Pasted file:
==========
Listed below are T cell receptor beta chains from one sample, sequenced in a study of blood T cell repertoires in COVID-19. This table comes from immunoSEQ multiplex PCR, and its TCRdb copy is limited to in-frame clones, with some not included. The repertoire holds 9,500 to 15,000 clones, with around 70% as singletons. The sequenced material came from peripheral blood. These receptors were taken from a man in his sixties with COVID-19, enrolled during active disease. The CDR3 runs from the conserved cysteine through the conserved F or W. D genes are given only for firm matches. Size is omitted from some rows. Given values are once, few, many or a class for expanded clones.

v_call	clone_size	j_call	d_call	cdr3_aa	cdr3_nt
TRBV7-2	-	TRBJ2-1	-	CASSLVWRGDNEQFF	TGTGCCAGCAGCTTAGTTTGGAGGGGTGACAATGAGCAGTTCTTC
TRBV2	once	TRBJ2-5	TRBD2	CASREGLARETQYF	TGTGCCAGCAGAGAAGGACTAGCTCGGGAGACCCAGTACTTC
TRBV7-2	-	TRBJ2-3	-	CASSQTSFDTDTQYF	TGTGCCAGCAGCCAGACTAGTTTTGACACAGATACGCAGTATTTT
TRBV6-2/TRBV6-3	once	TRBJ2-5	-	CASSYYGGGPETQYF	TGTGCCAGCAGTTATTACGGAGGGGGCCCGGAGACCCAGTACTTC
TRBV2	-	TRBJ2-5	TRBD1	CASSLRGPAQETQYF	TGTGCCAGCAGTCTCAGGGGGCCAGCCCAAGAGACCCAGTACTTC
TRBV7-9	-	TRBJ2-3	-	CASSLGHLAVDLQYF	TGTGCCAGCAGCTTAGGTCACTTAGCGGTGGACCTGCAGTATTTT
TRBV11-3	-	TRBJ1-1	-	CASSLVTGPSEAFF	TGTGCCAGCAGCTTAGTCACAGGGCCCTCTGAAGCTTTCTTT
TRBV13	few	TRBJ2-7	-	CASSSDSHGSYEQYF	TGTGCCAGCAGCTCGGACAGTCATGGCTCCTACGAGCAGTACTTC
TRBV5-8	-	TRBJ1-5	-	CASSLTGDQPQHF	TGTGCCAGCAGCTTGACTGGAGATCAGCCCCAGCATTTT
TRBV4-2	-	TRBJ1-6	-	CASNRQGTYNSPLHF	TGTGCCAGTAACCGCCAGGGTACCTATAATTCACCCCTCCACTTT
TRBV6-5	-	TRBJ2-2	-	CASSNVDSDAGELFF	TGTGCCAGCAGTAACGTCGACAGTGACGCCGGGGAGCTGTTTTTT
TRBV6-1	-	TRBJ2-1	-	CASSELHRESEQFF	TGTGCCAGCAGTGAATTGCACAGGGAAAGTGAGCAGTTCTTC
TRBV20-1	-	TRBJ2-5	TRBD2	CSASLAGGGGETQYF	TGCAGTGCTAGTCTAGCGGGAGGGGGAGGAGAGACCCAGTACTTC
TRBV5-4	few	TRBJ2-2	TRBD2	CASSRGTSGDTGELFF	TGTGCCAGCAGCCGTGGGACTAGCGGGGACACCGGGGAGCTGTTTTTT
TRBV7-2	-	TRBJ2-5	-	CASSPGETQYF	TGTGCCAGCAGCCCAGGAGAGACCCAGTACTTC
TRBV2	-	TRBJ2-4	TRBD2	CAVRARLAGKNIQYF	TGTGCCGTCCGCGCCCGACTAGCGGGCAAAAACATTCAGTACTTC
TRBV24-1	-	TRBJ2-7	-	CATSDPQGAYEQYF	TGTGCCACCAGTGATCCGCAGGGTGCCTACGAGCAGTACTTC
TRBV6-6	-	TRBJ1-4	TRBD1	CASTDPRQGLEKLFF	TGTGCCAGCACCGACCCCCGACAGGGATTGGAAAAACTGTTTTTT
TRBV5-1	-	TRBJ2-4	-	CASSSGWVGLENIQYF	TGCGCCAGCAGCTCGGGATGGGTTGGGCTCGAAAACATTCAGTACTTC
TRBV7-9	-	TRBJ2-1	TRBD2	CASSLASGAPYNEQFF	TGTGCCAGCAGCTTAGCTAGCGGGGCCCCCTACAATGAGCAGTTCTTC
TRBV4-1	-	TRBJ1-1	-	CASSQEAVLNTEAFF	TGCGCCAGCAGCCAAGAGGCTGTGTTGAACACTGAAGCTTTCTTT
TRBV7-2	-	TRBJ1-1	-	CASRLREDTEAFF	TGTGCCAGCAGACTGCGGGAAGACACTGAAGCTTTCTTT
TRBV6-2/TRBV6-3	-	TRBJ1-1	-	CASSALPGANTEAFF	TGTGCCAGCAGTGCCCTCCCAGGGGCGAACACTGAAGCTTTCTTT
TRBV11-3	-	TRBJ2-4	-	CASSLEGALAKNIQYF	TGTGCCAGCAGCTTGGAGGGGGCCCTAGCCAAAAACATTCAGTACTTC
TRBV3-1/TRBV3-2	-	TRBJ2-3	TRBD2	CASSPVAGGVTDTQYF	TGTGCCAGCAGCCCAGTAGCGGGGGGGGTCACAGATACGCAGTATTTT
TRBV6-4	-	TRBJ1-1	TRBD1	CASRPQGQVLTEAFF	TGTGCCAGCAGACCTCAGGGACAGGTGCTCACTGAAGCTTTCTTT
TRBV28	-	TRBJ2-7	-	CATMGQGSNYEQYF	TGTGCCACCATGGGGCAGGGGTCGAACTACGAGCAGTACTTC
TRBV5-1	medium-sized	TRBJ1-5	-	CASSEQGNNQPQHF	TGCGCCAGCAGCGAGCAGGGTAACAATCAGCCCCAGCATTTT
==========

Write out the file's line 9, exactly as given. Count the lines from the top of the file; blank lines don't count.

TRBV11-3	-	TRBJ1-1	-	CASSLVTGPSEAFF	TGTGCCAGCAGCTTAGTCACAGGGCCCTCTGAAGCTTTCTTT